Six months after the Jan. 7 attack on the satirical weekly Charlie Hebdo, Paris remains a city on guard. Black-uniformed military police of the Republican Security Companies patrol tourist sites with submachine guns. Museums, concert halls and even bookstores funnel visitors through security checks under signs reading Vigipirate, the national state of alert that still hasn't been lifted.
The French capital feels distinctly more security-conscious than even post-Sept. 11 Washington. And for good reason: The January attacks on Charlie Hebdo, in which 12 people died, and on a kosher supermarket, in which four hostages and a police officer died, were only part of a larger problem; France faces a continuing threat of terrorism inspired — perhaps even directed — by Islamic State.
On Friday, a man suspected of ties with Islamic extremists attacked a U.S.-owned gas factory near Lyon, leaving behind a severed head, a decapitated body and an Islamic flag.
And back in April, in an incident barely noticed outside Europe, police arrested a 24-year-old computer science student from Algeria after he accidentally shot himself in the leg and telephoned for an ambulance. The suspect, Sid Ahmed Ghlam, claimed that he had been attacked armed robbers, but when police searched his car and his apartment, they found what they described as "an arsenal" of automatic rifles and handguns, plus a list of potential targets. They quickly arrested two other men they said were co-conspirators.
The suspects' plan, Interior Minister Bernard Cazeneuve said, had been to gun down parishioners at one or more suburban Catholic churches during Sunday Mass.
One element of the alleged plot stand out: It was aimed at ordinary churches — soft targets, not high-profile sites like such as government buildings and synagogues that get extra attention from the police. France has thousands of Catholic churches; it would be impossible for authorities to protect them all.
"The idea was to provoke a reaction — repression, civil strife — that would drive young French Muslims to join ISIS," Jean-Pierre Filiu, a Middle East scholar at Paris' Institute of Political Studies, told me, using an acronym for Islamic State. "It was part of a recruiting strategy. And it could have been a disaster."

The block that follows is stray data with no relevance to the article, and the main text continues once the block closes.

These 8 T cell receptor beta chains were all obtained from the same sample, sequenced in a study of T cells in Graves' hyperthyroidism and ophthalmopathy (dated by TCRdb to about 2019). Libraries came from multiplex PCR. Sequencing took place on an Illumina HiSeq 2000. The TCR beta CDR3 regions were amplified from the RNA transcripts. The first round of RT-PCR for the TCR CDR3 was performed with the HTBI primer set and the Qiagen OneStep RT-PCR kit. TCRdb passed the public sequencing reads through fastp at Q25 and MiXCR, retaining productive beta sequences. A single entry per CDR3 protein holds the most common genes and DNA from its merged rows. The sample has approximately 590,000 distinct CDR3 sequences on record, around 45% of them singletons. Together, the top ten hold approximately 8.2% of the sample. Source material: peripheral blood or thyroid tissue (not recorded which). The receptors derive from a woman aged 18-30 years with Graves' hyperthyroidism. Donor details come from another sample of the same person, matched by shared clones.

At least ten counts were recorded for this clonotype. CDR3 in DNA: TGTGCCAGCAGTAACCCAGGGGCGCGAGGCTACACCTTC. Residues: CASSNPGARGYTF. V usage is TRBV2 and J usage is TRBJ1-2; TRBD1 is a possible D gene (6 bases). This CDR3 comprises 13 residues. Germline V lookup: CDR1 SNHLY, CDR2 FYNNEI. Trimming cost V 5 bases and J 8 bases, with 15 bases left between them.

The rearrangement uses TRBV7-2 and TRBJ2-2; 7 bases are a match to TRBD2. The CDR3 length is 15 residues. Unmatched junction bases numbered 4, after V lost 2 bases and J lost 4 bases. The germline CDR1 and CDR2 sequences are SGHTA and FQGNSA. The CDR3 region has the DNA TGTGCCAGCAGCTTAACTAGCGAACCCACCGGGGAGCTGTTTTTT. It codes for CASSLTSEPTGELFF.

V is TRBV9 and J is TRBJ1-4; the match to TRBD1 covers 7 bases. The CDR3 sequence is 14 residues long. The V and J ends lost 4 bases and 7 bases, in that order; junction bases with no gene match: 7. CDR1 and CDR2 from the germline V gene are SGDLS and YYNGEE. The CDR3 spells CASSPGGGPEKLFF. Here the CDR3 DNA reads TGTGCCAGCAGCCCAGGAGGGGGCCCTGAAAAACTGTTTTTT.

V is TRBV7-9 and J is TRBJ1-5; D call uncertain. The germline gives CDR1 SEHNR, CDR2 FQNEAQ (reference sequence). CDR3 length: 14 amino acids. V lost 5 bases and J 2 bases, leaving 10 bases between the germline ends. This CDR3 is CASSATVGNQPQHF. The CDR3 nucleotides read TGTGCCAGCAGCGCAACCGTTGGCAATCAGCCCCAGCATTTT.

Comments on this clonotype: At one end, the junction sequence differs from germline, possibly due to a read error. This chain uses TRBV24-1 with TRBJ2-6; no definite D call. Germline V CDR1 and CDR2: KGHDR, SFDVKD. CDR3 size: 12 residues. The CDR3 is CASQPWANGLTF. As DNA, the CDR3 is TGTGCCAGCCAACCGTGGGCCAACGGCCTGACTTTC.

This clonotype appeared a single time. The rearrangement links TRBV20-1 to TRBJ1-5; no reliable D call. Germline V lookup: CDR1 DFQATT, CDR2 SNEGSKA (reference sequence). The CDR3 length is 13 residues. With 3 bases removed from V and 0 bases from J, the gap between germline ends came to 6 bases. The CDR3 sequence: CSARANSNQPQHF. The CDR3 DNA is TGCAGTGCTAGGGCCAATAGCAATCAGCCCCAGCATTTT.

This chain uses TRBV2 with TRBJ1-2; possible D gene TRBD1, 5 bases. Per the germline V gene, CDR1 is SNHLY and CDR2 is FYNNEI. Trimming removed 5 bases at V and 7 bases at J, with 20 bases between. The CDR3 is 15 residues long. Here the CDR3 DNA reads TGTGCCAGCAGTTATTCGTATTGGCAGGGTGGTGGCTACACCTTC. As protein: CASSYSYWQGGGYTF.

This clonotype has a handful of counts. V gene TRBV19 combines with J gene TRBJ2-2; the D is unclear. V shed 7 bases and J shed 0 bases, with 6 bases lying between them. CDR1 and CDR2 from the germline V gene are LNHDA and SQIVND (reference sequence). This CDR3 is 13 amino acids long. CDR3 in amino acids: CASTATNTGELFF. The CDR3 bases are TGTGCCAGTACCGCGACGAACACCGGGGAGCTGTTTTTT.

Islamic State, in other words, isn't merely urging supporters to launch random, symbolic attacks; it's provoking chaos in Europe with the specific goal of attracting young Muslims.
Filiu said Islamic State prizes European recruits for an unexpected reason — not only because they can be trained for attacks in their home countries but because they can be used as ruthless enforcers of the group's draconian rule in Syria, where they have no family ties that might lead to leniency.
"ISIS has a long-term terror strategy in Europe, and it's working," said Filiu, a former French diplomat who still advises government officials. "It's a European 9/11."
A former high-ranking French national security official told me Filiu's assessment, while dramatic, isn't an exaggeration.
"Europe's governments are very worried," he said. "We expect more attacks. The problem of ISIS is closer to us than it is to you."
Fear has led to a predictable response: a massive increase in law enforcement and domestic surveillance efforts. In May, France's Parliament passed a law expanding the government's spying powers, including collection of metadata — the same practice Europeans denounced when Edward Snowden, the former National Security Agency contract worker, exposed its use by the United States. Meanwhile, conservative politicians, fighting for attention in the upcoming presidential campaign, have issued stark warnings of a growing Islamic threat.
But the real source of the problem, Filiu and other experts say, lies in Syria and Iraq, where Islamic State was born.
"The only real answer is to neutralize them at the source, in both Syria and Iraq, and that can only be done by Sunni Arabs," Filiu said.
"The Iraqi army can't do it. You need Sunni insurgents in both countries. Contrary to what Obama seems to think, we need them as much as they need us. They are the only defense line between Daesh [the Arabic acronym for Islamic State] and Europe."
In short, the French want President Obama to expand his focus beyond Iraq and intervene more directly against Islamic State in Syria, including more aid to Syrian rebels who aren't Islamic extremists.
That's not a new policy. In 2013, French President Francois Hollande was the first foreign leader to endorse Obama's plan to launch airstrikes against Syria in retaliation for the Damascus government's use of chemical weapons against rebel neighborhoods. The French were exasperated when Obama changed his mind and canceled the strikes.
And now, because of Charlie Hebdo and the fear of further attacks, the French are quietly renewing their pleas for more American intervention. They don't think they can do it alone, and they don't think the European Union can agree on a joint effort.
Their message: The war in Syria isn't just a Middle Eastern problem or a sectarian fight between Sunni and Shiite Muslims; it's also a direct threat to U.S. allies in Europe — and that means the United States stays out at its own risk.